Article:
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Though it has no native cryptocurrency, R3’s Corda will support digital currencies on its platform later as it churns out more beneficial products for the financial sector.
R3’s Corda distributed ledger platform will support digital currencies later, a spokesperson for the financial innovation company has confirmed.
Corda was used by R3 and over 15 of its consortium member banks to successfully complete two prototypes that demonstrate how distributed ledger technology can address the key challenges facing the $45 billion global trade finance industry.
The spokesperson says to CoinTelegraph:
“The prototypes didn’t require native currencies, but the products we are developing will be designed to support existing fiat currencies and native digital currencies.”
Corda is a distributed ledger platform designed from the ground up to record, manage and synchronise financial agreements between regulated financial institutions. It is built on industry-standard tools, supports a variety of consensus mechanisms and has no native cryptocurrency.
The banks designed and utilised self-executing transaction agreements, known as smart contracts, on the platform to process accounts receivable (AR) purchase transactions, also known as invoice financing or factoring, and letter of credit (LOC) transactions.
Both AR and LOC transactions are widely used methods of trade financing in global financial markets. According to the spokesperson, the prototypes produced findings that can be rolled into new products some of which could be ready for production and use in 2017.
They will be available to all interested users and not just for the member banks that participated in the trial - Barclays, BBVA, BNP Paribas, Commonwealth Bank of Australia, Danske Bank, ING Bank, Intesa Sanpaolo, Natixis, Nordea, Scotiabank, UBS, UniCredit, U.S. Bank and Wells Fargo.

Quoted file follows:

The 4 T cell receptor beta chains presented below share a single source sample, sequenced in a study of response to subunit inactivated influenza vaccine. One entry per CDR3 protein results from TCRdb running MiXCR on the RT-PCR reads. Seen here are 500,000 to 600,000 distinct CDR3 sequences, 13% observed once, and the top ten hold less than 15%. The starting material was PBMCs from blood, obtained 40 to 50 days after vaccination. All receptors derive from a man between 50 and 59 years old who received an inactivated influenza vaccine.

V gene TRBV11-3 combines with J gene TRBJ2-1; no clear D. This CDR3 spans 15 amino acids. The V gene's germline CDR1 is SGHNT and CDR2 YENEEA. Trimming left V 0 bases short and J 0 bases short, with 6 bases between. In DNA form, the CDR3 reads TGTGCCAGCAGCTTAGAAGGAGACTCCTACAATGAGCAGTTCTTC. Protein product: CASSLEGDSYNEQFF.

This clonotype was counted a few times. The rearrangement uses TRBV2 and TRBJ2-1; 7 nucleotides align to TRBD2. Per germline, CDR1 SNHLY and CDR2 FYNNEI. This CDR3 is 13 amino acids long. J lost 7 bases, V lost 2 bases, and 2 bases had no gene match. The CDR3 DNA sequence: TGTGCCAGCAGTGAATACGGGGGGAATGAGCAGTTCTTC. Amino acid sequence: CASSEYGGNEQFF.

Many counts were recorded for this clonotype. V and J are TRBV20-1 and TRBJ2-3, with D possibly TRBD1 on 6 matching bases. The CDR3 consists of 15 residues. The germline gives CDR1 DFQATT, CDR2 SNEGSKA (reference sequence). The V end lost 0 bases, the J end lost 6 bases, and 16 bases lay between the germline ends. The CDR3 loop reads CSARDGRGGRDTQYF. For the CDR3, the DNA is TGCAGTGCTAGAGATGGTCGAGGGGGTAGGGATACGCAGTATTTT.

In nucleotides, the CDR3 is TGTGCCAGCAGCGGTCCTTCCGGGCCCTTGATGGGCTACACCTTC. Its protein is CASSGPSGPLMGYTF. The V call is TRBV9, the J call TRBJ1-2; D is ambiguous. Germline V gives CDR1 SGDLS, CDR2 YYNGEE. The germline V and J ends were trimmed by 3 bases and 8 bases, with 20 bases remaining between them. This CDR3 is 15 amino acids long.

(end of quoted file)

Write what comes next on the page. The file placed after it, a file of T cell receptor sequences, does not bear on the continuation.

On the choice of designing prototypes to process AR and LOC transactions and not any other form of transactions, the spokesperson says AR and LC transactions contain most of the essential elements of other trade finance transactions and both prototypes provided extremely valuable learnings that can be applied to the broad range of other transactions types.
The writer notes via email:
“AR finance, for example, both intercompany and bank lead, accounts for over 70% of global trade finance, and is at the core of the growing open account business and “supply chain finance”. The LC prototype, despite being designed around a traditional unloved product, is still a core trade services product offered by leading banks in the global trade industry and provided valuable feedback in the area of transaction speed and cost savings.”
Traditional processes surrounding trade finance are largely paper-based, time consuming and prone to risk and fraud. These inefficiencies undermine trade which is a significant source of revenue for banks.
However, with this technology, estimates suggest that it has the scope to reduce operational and compliance costs of paper-based trade financing by 10 to 15% and provide a platform for banks to grow revenues by as much as 15%.
Distributed ledger technology’s ability to provide a single, immutable record of a trade, verified by all parties involved in a transaction provides several benefits for trade financing which include reducing fraud risk and removal of time-consuming reconciliation processes.
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